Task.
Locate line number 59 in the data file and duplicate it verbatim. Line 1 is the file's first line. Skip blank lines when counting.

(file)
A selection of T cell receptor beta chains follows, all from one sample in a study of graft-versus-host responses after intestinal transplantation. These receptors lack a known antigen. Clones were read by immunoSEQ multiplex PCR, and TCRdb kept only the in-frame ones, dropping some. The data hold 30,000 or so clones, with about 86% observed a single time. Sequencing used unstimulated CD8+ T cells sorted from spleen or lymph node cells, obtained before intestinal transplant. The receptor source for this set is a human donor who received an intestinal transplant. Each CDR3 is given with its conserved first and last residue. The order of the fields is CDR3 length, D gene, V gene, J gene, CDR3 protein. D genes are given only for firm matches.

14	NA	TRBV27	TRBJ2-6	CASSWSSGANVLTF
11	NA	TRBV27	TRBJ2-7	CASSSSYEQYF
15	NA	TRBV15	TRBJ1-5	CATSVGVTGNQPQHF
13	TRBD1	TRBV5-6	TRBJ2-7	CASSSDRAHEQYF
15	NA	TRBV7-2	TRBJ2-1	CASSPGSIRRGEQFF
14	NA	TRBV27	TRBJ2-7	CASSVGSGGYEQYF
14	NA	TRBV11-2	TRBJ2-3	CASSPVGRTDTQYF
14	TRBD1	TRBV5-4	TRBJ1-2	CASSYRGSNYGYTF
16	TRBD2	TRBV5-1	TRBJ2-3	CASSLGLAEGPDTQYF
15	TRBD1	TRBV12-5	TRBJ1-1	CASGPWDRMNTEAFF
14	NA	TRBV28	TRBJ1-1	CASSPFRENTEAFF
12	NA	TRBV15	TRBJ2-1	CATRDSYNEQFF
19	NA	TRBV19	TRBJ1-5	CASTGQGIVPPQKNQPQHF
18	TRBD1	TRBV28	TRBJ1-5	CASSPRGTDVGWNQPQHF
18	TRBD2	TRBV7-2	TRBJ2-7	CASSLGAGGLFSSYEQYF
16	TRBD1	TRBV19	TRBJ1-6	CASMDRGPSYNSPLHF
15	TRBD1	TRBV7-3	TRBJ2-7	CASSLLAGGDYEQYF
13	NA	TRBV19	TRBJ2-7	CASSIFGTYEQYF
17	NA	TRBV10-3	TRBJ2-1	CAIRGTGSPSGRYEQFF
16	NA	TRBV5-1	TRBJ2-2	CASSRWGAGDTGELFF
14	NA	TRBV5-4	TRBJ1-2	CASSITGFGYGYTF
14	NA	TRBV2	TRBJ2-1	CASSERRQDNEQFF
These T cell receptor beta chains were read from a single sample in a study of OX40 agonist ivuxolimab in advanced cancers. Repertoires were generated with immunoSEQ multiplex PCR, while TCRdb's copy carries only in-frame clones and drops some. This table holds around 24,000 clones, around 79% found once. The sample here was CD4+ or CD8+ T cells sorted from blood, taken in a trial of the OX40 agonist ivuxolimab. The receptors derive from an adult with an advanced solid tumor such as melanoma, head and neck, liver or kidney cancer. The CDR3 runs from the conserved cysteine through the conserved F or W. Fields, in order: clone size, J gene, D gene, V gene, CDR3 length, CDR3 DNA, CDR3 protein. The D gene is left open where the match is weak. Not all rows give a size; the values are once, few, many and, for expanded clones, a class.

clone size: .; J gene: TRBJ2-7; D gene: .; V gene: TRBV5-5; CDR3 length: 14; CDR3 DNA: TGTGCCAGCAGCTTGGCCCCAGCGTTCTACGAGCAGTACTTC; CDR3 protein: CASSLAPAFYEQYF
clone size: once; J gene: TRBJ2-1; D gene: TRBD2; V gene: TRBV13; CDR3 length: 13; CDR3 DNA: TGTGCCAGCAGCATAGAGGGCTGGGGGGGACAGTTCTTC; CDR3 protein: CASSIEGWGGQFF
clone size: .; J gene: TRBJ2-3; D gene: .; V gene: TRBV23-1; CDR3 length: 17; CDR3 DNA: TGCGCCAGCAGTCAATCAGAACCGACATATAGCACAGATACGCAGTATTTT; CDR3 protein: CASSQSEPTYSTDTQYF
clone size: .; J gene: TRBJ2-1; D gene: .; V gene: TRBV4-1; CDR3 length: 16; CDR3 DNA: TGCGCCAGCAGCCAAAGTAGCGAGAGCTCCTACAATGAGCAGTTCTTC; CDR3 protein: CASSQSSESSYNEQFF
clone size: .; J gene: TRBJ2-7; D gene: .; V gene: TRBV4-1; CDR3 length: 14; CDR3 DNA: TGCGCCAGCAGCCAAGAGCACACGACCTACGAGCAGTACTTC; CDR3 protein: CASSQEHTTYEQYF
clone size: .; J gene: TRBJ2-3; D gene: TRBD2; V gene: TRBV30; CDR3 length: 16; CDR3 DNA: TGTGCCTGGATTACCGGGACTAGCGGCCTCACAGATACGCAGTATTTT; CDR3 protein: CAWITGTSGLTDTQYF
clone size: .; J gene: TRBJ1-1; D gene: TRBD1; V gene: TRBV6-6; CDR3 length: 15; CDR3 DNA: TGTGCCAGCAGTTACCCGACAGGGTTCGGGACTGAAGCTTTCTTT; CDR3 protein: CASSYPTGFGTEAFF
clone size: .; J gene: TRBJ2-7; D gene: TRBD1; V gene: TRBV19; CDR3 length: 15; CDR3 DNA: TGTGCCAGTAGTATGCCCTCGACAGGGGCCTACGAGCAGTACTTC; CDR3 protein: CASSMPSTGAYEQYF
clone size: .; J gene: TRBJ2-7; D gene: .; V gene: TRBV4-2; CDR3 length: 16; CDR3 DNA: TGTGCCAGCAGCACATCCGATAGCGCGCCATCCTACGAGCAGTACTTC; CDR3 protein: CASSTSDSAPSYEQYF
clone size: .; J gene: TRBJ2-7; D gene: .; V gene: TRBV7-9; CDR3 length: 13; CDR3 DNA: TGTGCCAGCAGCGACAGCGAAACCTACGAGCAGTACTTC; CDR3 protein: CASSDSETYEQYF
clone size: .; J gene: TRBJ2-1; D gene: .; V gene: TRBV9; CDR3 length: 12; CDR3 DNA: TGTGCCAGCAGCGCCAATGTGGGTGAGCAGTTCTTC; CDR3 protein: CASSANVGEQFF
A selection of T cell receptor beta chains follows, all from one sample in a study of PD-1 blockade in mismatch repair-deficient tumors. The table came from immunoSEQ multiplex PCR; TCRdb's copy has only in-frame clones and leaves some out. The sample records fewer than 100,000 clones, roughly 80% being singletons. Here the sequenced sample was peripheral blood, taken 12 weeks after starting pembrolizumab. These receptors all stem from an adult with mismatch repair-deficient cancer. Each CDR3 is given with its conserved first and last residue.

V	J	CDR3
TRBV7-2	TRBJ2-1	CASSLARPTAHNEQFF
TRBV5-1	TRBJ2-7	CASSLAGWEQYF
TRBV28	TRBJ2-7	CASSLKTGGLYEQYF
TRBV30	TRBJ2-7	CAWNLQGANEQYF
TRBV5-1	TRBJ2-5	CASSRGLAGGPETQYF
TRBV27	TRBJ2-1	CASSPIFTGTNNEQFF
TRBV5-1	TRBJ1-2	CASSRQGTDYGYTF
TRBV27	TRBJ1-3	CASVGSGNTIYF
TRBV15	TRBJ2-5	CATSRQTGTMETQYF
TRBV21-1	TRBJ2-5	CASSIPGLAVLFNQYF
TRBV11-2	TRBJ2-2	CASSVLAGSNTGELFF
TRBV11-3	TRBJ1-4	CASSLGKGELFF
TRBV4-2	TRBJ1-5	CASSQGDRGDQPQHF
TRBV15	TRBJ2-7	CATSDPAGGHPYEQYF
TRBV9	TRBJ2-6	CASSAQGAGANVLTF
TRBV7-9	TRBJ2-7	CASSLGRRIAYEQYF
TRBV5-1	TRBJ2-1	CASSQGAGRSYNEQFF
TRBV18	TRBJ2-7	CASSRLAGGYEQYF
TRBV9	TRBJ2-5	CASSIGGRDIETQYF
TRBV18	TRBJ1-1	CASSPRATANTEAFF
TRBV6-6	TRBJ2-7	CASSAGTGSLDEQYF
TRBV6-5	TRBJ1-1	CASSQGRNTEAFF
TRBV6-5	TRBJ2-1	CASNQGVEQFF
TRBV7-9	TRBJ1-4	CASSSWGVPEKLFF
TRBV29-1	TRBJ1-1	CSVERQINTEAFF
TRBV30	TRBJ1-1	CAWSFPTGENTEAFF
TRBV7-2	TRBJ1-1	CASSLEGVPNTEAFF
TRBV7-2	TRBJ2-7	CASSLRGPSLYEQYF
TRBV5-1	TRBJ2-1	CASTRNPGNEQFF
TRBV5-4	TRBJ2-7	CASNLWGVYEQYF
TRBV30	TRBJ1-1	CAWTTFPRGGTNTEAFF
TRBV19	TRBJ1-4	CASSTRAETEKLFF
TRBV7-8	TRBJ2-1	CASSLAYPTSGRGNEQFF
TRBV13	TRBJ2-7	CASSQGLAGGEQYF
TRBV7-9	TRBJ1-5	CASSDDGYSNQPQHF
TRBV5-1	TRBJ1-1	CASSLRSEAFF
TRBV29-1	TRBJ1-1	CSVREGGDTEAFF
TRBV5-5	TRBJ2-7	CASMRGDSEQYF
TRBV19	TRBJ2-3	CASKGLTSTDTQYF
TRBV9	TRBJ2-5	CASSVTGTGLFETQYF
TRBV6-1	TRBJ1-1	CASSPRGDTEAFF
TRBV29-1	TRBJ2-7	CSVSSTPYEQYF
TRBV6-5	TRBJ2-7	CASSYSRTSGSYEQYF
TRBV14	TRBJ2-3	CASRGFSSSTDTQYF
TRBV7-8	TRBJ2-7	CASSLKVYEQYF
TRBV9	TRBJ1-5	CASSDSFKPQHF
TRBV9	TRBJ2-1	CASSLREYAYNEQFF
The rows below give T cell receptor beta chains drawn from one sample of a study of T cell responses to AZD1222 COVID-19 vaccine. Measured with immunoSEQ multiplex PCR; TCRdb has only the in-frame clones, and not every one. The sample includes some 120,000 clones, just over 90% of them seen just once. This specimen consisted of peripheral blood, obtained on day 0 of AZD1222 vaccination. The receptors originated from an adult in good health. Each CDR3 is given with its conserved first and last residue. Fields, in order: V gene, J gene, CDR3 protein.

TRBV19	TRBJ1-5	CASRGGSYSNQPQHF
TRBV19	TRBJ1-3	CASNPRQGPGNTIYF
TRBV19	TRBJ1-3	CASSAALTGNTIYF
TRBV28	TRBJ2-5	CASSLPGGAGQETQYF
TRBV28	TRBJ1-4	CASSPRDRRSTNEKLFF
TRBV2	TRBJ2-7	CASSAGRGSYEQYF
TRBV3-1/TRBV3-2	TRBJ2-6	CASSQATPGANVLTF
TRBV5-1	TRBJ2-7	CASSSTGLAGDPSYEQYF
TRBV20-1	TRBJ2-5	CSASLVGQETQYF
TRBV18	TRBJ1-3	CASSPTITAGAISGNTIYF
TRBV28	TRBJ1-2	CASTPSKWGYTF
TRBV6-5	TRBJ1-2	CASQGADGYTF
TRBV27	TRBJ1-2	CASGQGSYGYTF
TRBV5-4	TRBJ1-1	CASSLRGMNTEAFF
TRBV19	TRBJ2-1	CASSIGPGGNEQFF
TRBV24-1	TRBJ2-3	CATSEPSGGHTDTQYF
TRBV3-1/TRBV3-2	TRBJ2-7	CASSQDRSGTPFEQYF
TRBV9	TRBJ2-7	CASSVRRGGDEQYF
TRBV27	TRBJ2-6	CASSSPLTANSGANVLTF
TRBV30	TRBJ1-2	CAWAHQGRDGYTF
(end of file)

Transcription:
TRBV6-5	TRBJ1-1	CASSQGRNTEAFF